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The Conversations with Nick Cave tour stopped in Toronto on Sept. 28, 2019.

Daniel Boud/Handout

For his first song at Convocation Hall in Toronto on Saturday, the melancholy balladeer and post-punk icon Nick Cave offered God is in the House. It was a suggestion of communion, not a self-referential declaration. And although his current series of solo-piano-and-Q&A concerts is called the Conversations with Nick Cave: An Evening of Talk and Music, his appearance here was more about commiseration – a gothic rocker turned grief counsellor – than questions and answers.

Over the course of three hours, Australia’s third-best export behind koala bears and Nicole Kidman was a charming and compassionate showman, whether dealing with questions about how he celebrated Christmas or the sorrow he experienced over the death of his 15-year-old son Arthur, who fell from a cliff in England in 2015.

On a grand piano as black as his hair, the 62-year-old leader of Nick Cave and the Bad Seeds played his own material, along with covers of Leonard Cohen (Avalanche) and Jimmy Webb (Where’s the Playground Susie). Whether at the piano or not, he sympathized, comforted and advised. In the domed rotunda, fans from as far away as Ecuador, Prince Edward Island and the greater Pittsburgh area were often more interested in sharing their grief with Cave than quizzing him. Thus what for other entertainers would have been a jaunty convention of fan-boy inquiries and selfish song requests was for Cave and his followers an experiment in intimacy.

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“I have intuitions about it,” Cave said, when asked about the belief in life after death. “I suspect this is a reaction of grieving people; we are grabbing at anything. It’s a matter of survival to me, as a grieving father, to somehow hold on to these ideas that there is something else going on.

“So, I find that I walk around with my son,” continued the musician, whose forthcoming album with the Bad Seeds is called Ghosteen. “I was told by everybody not to worry, he lives in your heart. This didn’t make any sense to me. It was of no comfort to me whatsoever. Until someone said to take him out of your heart and put him next to you. That made a huge amount of sense to me. So, I feel I walk around with this superpower essentially, which is the spirit of my dead child.”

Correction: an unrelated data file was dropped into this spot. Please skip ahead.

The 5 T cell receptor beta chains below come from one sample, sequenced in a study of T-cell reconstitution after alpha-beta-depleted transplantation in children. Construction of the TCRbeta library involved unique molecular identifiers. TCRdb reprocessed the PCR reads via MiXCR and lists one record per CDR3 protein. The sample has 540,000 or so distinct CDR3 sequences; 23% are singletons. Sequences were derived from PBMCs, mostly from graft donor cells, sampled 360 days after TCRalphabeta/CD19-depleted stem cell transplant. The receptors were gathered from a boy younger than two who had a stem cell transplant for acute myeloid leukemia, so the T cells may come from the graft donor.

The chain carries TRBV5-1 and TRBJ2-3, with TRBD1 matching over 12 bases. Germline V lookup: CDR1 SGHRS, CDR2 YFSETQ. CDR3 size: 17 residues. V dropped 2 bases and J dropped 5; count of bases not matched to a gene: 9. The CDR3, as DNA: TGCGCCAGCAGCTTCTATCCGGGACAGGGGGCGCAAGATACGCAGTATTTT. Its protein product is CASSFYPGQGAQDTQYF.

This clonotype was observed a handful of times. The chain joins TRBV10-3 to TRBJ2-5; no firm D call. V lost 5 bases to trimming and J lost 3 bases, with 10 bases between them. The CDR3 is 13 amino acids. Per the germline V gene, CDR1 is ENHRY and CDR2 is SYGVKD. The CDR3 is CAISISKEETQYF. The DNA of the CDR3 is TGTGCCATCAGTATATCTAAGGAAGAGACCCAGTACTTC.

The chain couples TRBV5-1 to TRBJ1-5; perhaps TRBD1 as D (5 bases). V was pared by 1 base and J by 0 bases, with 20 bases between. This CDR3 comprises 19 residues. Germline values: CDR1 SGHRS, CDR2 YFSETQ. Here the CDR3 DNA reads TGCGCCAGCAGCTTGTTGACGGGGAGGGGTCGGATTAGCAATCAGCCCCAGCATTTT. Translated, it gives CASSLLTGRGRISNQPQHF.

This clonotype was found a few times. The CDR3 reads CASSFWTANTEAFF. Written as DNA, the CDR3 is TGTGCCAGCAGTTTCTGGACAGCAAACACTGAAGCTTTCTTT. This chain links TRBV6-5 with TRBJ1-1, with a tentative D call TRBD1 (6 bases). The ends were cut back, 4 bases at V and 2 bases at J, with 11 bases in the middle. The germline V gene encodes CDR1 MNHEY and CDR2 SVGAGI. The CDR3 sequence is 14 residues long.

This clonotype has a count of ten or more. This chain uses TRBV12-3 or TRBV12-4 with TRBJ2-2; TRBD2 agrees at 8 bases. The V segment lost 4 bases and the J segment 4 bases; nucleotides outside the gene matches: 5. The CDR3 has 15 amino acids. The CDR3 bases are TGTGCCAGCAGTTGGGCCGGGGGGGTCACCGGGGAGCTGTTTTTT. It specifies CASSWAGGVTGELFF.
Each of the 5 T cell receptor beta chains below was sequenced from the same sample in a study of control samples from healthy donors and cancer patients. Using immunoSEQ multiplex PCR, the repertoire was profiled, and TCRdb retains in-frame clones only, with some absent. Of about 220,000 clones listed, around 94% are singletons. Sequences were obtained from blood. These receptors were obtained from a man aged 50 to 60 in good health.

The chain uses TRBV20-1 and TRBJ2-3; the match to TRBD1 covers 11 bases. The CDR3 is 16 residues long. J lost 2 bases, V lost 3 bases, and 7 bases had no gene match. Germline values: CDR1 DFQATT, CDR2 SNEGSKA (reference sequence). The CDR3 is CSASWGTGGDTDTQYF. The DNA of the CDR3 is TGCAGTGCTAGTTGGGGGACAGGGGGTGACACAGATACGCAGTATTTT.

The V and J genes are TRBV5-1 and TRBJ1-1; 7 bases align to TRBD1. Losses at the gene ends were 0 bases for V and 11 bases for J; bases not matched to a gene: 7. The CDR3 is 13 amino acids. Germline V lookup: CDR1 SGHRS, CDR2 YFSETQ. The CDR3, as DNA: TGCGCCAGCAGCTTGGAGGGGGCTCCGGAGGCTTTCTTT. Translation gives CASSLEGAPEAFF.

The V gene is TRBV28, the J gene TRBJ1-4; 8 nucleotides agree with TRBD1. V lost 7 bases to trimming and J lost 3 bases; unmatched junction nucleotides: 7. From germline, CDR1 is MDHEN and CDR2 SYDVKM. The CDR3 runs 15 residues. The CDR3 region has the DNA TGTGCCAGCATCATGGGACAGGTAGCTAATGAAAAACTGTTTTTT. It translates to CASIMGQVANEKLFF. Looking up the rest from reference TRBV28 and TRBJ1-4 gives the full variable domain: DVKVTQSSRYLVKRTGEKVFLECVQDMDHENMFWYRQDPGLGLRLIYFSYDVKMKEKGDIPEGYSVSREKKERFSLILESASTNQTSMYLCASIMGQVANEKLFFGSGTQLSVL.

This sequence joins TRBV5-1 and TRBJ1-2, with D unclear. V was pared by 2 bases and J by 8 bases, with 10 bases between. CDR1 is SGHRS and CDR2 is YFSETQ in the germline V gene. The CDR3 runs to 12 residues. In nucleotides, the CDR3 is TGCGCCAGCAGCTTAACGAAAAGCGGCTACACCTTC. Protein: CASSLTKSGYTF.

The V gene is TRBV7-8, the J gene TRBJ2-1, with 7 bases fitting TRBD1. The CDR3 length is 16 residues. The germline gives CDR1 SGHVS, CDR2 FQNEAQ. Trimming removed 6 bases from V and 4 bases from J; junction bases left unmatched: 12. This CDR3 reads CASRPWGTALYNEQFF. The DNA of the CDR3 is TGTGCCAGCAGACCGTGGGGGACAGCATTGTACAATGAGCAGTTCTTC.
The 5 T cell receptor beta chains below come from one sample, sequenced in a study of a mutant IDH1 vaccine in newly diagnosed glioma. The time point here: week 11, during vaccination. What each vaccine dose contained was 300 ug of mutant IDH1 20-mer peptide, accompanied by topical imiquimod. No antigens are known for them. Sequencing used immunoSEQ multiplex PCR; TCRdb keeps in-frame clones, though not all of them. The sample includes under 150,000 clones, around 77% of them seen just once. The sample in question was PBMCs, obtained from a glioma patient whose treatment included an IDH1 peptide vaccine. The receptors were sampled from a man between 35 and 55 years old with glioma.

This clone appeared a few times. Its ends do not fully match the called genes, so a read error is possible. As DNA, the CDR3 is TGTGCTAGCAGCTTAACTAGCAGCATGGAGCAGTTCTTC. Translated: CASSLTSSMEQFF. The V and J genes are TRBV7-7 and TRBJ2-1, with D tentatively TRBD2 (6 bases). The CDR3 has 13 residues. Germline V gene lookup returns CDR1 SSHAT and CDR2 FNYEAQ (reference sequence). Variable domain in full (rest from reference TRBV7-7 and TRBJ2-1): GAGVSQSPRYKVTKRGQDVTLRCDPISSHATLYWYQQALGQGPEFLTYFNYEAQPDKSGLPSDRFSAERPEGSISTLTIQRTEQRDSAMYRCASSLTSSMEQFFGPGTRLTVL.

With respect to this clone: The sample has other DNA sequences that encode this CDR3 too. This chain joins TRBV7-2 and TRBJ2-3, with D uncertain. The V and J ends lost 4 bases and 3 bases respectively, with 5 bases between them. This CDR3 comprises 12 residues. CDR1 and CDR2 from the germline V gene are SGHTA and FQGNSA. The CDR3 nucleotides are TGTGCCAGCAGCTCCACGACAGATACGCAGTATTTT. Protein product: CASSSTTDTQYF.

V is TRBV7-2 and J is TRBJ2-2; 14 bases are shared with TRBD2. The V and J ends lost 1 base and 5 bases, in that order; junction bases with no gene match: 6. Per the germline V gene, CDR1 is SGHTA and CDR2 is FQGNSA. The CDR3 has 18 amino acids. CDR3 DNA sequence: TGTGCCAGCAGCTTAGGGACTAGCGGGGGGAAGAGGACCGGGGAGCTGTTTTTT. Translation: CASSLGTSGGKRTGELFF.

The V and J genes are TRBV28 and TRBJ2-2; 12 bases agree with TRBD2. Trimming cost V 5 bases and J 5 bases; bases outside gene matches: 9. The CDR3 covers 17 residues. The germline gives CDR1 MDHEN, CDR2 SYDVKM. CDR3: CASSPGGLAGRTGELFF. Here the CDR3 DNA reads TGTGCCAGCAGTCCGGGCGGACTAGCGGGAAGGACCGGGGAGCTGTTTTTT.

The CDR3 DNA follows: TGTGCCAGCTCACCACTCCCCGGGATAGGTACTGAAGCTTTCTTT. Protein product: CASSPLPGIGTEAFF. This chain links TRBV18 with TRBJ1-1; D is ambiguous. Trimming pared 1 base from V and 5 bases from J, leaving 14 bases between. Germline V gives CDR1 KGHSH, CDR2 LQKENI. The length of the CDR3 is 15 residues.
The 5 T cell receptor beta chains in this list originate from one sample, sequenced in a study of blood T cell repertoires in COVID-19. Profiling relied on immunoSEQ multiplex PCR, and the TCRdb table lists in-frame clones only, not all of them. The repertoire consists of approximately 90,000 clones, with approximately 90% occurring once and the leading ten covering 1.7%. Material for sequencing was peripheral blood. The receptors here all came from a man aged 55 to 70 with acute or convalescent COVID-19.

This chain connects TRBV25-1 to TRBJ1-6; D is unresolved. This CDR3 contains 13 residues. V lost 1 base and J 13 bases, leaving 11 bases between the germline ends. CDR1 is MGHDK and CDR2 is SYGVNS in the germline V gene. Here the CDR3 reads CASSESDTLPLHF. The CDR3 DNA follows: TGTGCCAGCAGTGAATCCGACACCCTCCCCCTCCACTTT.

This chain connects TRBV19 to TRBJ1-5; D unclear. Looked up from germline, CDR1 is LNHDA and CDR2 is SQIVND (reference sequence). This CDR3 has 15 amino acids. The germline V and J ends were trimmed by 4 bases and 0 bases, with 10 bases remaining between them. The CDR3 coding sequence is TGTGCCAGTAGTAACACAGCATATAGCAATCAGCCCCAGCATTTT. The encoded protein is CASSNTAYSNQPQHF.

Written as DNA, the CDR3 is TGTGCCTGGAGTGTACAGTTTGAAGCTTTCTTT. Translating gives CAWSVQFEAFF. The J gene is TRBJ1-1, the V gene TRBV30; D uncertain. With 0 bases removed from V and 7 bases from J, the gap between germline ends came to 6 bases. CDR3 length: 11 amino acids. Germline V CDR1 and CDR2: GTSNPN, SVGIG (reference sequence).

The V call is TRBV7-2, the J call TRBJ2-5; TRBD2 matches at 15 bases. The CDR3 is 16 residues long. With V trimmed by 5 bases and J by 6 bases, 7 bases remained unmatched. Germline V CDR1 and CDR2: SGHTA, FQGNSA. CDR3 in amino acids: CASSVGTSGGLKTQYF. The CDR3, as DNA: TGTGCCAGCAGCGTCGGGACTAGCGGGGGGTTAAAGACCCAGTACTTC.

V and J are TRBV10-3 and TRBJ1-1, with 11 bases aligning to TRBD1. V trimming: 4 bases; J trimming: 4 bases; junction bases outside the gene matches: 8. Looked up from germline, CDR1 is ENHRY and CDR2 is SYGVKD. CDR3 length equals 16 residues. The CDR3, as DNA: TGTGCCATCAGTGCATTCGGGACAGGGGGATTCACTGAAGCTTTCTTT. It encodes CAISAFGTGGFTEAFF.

The Conversations tour, which stopped at Montreal’s Saint-Jean-Baptiste Church on Friday, is an extension of Cave’s Red Hand Files website, which offers direct communication with fans, with thoughtful replies signed, “Love, Nick.”

About the tour, Cave wrote, “You can ask me anything. There will be no moderator. This will be between you and me. Let’s see what happens.”

What happened at Convocation Hall was nothing short of extraordinary. And his fans did ask him anything. Somebody wondered if Cave wanted to go with him to a Phish concert on New Year’s Eve. A singer in the audience said he had literally died the last time he had performed, necessitating an on-stage resuscitation. To help the man get over his performance fright, Cave invited him on stage.

About Michael Hutchence, the INXS singer who committed suicide, Cave said the pair didn’t bond over each other’s music, but mutual envy – “I of his enormous success; he, my credibility.”

He took compliments well: “Thank you for confirming my suspicions,” he quipped, when one fan said he looked like Elvis Presley. (Which he did not. Tie-less in a dark suit, the former heroin-and-amphetamine enthusiast was rakish, lanky and poignantly undernourished.)

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Cave said he had “hundreds” of songs inspired by ex-lover P.J. Harvey, of which he played at least three. When asked which of his compositions his wife preferred, he replied, “Not the ones about P.J. Harvey.”

He described his visits to Canada as steps into “momentary sanitary,” compared to the disarray of the United States, where he often resides.

Asked about one of his musical heroes, Cave said he found the adversarial relationship that the young, wild Iggy Pop had with his audience to be fascinating. For his Conversations tour, Cave, once acerbic but now gentler, is the opposite of combative. On a night of Jubilee Street and The Weeping Song, he ended the show with the closing mantra of Skeleton Tree: “And it’s alright now, and it’s alright now, and it’s alright now.”

Which it was, because Nick Cave was in the house.

Conversations with Nick Cave comes to Massey Theatre, New Westminster, B.C., on Oct. 10.

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